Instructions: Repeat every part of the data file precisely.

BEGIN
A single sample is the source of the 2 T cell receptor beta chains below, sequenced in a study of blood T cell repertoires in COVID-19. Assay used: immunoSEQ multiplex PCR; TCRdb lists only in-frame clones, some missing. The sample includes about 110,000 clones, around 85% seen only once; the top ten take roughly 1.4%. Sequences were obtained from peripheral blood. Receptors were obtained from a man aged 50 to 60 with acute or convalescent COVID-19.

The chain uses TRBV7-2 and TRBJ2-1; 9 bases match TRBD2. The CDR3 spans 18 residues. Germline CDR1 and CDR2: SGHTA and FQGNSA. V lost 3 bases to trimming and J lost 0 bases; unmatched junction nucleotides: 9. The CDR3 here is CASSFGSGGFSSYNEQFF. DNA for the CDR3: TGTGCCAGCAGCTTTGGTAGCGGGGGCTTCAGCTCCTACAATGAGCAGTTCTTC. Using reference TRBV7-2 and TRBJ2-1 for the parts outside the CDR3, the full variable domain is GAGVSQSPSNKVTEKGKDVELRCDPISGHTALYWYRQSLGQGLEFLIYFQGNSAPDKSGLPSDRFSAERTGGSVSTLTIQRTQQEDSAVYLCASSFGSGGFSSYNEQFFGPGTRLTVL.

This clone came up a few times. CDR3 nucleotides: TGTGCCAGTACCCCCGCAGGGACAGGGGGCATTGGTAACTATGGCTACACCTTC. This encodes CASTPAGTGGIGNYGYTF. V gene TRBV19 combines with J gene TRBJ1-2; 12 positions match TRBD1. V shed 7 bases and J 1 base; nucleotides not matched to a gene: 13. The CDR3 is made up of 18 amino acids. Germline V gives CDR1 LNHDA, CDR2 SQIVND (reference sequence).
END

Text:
A single sample is the source of the 2 T cell receptor beta chains below, sequenced in a study of blood T cell repertoires in COVID-19. Assay used: immunoSEQ multiplex PCR; TCRdb lists only in-frame clones, some missing. The sample includes about 110,000 clones, around 85% seen only once; the top ten take roughly 1.4%. Sequences were obtained from peripheral blood. Receptors were obtained from a man aged 50 to 60 with acute or convalescent COVID-19.

The chain uses TRBV7-2 and TRBJ2-1; 9 bases match TRBD2. The CDR3 spans 18 residues. Germline CDR1 and CDR2: SGHTA and FQGNSA. V lost 3 bases to trimming and J lost 0 bases; unmatched junction nucleotides: 9. The CDR3 here is CASSFGSGGFSSYNEQFF. DNA for the CDR3: TGTGCCAGCAGCTTTGGTAGCGGGGGCTTCAGCTCCTACAATGAGCAGTTCTTC. Using reference TRBV7-2 and TRBJ2-1 for the parts outside the CDR3, the full variable domain is GAGVSQSPSNKVTEKGKDVELRCDPISGHTALYWYRQSLGQGLEFLIYFQGNSAPDKSGLPSDRFSAERTGGSVSTLTIQRTQQEDSAVYLCASSFGSGGFSSYNEQFFGPGTRLTVL.

This clone came up a few times. CDR3 nucleotides: TGTGCCAGTACCCCCGCAGGGACAGGGGGCATTGGTAACTATGGCTACACCTTC. This encodes CASTPAGTGGIGNYGYTF. V gene TRBV19 combines with J gene TRBJ1-2; 12 positions match TRBD1. V shed 7 bases and J 1 base; nucleotides not matched to a gene: 13. The CDR3 is made up of 18 amino acids. Germline V gives CDR1 LNHDA, CDR2 SQIVND (reference sequence).